that you've arrived, when you've actually got miles to go. In this example, it is also
possible that wave (2) hasn’t ended yet; it could develop into a more complex three-wave
structure before wave (3) gets under way. Another possibility is that the waves labeled
(1) and (2) are actually waves (A) and (B) of a developing three-wave upward correction
within a larger impulsive downtrend, as shown in the “Alternate” interpretation at the
bottom of the chart. According to each of these interpretations, though, the next imminent
movement is likely to be upward. That tells you more than most technical analysis
systems do.

Alternate counts are an essential part of using the Wave Principle. They are neither “bad”
nor “rejected” wave interpretations. Rather, they are valid interpretations that are given a
lower probability while the count works itself out. If the market doesn’t follow the
original preferred scenario, the top alternate usually becomes the preferred count.

I consider alternate counts to be similar to detours – just a different way for the market to
get to where it’s going. How many times do you actually go from point A to point B non-

stop in your travels? Admit it, you have to stop to grab a bite to eat or ask for directions
once you realize you’re lost. After consulting the map, you get back on track toward your
intended destination. The new path represents an alternate count.

This seeming ambiguity about a wave structure illustrates an important point about the
Wave Principle that, in my opinion, is often misunderstood. The Wave Principle does not
provide certainty about any one market outcome. Instead, it gives you an objective means
of determining the probability of a future direction for the market. At any time, two or
more valid wave interpretations usually exist. Unlike actual physical roads that exist,
price movements in financial markets are always changing, and the best you can do is be
somewhat confident of whether they are moving up or down. That's the kind of
confidence that the Wave Principle provides.

Think of Investing as a Trip

Here's my advice: View the Wave Principle as your road map to the market and your
investment idea as a trip. You start the trip with a specific plan in mind, but conditions
along the way may force you to alter course. Alternate counts are simply side roads that
sometimes end up being the best path.

Elliott’s highly specific rules keep the number of valid interpretations to a minimum. The
analyst usually considers the “preferred count” to be the one that satisfies the largest
number of guidelines. The top “alternate” is the one that satisfies the next largest number
of guidelines, and so on.

There are only three hard-and-fast rules with the Wave Principle:
• Wave two cannot retrace more than 100% of wave one.
• Typically wave four does not end within the price territory of wave one but may
do so from time to time in highly leveraged markets.
• Wave three is never the shortest wave of an impulse.

Elliott’s rules give specific “make-or-break” levels for a given interpretation. In Figure 2,
for example, if the move labeled (2) continues below the level of the beginning of wave
(1), then the originally preferred interpretation would be instantly invalidated. By
eliminating subjectivity, the rules help you firm up your investment strategy – and reduce
your risk.

“Are We There Yet?”

You’ve heard that irritating question, "Are we there yet?," from the back seat just about a
million times. Every map has a scale, and it’s the scale that helps me determine how
many miles I have to travel before I reach my destination. When using the Wave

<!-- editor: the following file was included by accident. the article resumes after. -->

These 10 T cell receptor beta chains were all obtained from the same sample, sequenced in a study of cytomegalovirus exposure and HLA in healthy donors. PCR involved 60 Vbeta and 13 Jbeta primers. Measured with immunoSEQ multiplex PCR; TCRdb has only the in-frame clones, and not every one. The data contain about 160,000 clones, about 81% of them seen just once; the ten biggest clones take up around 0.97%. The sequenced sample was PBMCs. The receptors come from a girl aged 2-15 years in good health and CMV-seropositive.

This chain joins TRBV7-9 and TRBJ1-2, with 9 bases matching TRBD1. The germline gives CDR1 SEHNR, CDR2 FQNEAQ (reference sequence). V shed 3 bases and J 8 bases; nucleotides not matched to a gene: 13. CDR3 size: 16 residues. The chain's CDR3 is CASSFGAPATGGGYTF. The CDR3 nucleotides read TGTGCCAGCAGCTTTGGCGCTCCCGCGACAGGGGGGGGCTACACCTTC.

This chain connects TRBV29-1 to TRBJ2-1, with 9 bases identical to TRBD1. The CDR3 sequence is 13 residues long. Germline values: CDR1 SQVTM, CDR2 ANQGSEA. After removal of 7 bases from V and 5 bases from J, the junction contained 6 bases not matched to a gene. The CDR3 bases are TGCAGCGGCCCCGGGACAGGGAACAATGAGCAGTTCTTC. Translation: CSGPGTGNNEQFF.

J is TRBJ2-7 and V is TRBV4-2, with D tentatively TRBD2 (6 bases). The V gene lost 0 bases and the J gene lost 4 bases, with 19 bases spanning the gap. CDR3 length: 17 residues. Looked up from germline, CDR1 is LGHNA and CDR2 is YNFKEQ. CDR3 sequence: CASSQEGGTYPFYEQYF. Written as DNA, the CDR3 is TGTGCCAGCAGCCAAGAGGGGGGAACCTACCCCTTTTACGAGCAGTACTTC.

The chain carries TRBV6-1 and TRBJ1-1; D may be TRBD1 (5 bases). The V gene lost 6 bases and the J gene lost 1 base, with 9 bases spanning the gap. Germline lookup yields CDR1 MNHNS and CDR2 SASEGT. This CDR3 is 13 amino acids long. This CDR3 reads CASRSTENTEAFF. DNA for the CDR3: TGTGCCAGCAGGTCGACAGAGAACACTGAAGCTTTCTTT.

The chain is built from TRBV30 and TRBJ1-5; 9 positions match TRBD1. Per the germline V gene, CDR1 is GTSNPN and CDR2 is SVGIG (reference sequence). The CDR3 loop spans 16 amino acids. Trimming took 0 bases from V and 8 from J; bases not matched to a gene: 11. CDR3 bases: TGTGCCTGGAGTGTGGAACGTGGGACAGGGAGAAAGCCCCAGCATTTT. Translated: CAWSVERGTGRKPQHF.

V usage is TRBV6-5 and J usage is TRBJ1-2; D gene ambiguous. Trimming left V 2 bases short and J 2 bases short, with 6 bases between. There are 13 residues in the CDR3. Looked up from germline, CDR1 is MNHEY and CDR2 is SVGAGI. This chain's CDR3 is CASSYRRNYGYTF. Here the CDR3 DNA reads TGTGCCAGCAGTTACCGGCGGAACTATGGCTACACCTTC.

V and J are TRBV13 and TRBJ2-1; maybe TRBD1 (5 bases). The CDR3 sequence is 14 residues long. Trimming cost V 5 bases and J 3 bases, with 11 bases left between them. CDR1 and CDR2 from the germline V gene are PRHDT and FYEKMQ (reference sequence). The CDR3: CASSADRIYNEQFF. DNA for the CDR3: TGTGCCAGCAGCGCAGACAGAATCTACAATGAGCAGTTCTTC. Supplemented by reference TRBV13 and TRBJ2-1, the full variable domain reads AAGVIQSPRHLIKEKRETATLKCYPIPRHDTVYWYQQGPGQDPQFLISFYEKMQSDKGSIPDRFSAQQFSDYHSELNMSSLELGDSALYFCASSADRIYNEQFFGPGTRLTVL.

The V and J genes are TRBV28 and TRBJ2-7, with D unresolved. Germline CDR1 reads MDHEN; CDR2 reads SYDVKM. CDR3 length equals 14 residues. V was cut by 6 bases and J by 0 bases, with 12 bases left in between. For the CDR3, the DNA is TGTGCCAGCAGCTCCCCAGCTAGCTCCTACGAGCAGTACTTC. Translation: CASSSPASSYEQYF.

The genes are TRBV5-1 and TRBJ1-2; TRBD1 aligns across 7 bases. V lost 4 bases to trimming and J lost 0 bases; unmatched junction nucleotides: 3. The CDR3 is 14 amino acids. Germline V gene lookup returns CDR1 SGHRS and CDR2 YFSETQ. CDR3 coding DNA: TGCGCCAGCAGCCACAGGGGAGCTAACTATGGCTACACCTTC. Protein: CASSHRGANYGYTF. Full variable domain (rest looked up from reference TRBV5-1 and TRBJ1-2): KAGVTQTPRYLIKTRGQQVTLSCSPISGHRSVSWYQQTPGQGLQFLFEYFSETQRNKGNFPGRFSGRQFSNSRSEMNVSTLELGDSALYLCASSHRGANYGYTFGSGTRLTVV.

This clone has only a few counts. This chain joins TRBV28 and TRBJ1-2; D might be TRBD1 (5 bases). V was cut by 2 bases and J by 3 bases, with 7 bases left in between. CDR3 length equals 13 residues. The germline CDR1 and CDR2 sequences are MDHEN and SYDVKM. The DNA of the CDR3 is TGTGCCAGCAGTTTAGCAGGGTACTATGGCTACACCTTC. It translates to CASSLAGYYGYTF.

Principle, Fibonacci relationships are the scale.

Many investors today know that Fibonacci ratios are used for market forecasting. But few
realize that Fibonacci analysis of the markets was pioneered by R.N. Elliott. The use of
Fibonacci ratios requires a valid Elliott wave interpretation as a starting point.
Unfortunately, many non-Elliott analysts try to find Fibonacci proportions between
market moves that are not related to each other in any way. This has made the approach
appear to be far less valuable than it is.

Elliott wave analysis has two chief insights concerning Fibonacci relationships within
waves. First, corrective waves tend to retrace prior impulse waves of the same degree in
Fibonacci proportion. For example, wave (2) in Figure 2 retraces 38% of wave (1). That’s
a common relationship. Other frequent wave relationships are 50% and 62%. Second,
impulse waves of the same degree within a larger impulse sequence tend to be related to
one another in Fibonacci proportion. For example, common relationships include wave
three traveling 1.62 times the distance traveled by wave one of the same degree. When
that occurs, wave five often tends toward equality with wave one of the same degree.

Planning the Trip

Just as I sit down and plan my trips before shoving off, I rely on wave interpretations and
Fibonacci relationships to help establish investment strategies and reduce risk exposure
when I analyze the markets for our clients. Investors use these same wave analysis
methods to help decide where to get into a market, where to get out and at what point to
give up on a strategy. The Wave Principle lets you identify the highest probability
direction for the market, as you also adopt an optimum position to take advantage of it –
all while protecting yourself against lower probability outcomes. You couldn't ask more
from your own GPS.

By the way, we did make it to Cades Cove on our way back across Smoky Mountain
National Park. I turned off my GPS and consulted my map. The old tried and true worked
like a charm.

Jim Martens is the senior currency analyst at Elliott Wave International (EWI). He
worked as an analyst with floor brokers before joining EWI in 1993, where he covered
commodities and oversaw currency analysis. After a stint with Nexus Capital Ltd., a
Soros-affiliated hedge fund, he is back with EWI, covering dollar rates and major cross
rates in EWI's International Currency Outlook. For more information, please visit